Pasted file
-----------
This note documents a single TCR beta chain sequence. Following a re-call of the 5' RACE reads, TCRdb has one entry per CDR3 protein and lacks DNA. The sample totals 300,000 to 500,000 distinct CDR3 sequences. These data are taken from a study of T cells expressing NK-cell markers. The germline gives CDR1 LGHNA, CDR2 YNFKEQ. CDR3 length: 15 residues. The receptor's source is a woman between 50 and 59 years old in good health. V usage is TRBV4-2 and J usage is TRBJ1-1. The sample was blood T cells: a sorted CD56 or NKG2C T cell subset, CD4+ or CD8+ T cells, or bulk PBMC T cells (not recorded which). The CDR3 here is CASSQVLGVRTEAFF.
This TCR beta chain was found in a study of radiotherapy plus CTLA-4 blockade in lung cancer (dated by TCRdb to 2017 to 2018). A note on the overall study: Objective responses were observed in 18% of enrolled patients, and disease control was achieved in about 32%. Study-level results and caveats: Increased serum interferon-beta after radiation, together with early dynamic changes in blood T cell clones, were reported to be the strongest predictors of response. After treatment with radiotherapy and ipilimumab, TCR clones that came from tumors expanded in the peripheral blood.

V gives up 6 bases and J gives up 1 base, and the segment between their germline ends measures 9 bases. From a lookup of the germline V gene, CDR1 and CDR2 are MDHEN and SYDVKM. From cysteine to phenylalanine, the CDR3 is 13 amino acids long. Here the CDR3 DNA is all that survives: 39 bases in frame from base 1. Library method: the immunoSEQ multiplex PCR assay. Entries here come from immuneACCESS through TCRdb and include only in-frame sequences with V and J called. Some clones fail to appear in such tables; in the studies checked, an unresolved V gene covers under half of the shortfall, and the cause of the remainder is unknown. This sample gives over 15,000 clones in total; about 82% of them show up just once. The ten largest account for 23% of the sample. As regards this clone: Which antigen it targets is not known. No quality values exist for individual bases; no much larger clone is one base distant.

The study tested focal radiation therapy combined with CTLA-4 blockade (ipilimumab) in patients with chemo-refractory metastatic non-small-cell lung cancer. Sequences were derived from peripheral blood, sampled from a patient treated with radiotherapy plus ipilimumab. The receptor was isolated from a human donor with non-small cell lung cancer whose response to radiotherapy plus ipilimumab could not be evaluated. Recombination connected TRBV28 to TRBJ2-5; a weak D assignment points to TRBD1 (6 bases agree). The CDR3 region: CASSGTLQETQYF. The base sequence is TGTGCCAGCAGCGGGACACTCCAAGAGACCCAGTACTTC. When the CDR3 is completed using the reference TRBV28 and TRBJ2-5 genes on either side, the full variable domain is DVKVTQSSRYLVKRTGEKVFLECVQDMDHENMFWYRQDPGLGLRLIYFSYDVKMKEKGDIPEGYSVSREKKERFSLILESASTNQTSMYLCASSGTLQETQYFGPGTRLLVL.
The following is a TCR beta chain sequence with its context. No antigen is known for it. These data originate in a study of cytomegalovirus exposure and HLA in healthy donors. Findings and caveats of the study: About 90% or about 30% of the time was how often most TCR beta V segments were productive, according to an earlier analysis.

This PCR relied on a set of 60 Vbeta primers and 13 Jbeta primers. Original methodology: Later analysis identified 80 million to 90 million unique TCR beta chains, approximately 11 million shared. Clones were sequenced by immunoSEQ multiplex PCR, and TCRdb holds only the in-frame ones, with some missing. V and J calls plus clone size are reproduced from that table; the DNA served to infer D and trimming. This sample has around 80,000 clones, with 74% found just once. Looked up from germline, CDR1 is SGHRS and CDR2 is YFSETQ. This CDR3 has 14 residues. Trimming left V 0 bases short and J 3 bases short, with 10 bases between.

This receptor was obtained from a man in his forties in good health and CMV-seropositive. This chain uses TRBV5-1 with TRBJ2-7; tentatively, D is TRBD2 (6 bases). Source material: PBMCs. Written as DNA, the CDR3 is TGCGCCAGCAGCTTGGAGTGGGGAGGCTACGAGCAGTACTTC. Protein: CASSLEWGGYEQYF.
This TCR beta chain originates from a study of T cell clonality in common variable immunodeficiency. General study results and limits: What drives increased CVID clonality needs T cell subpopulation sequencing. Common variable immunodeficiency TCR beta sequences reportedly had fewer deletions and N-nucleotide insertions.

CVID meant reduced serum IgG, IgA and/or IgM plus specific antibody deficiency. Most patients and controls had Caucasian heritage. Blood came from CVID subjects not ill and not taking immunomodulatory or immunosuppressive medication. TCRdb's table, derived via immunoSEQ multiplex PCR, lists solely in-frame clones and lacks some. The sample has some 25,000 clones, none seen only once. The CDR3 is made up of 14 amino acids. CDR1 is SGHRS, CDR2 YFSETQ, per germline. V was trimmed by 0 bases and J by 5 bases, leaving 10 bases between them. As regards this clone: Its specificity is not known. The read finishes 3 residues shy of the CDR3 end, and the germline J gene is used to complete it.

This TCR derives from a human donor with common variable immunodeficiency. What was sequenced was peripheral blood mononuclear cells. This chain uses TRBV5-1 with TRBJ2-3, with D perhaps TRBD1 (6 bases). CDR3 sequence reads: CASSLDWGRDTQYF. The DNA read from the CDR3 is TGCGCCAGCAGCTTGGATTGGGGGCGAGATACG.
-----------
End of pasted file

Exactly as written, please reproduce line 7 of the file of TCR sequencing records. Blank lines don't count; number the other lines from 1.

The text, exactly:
This receptor was obtained from a man in his forties in good health and CMV-seropositive. This chain uses TRBV5-1 with TRBJ2-7; tentatively, D is TRBD2 (6 bases). Source material: PBMCs. Written as DNA, the CDR3 is TGCGCCAGCAGCTTGGAGTGGGGAGGCTACGAGCAGTACTTC. Protein: CASSLEWGGYEQYF.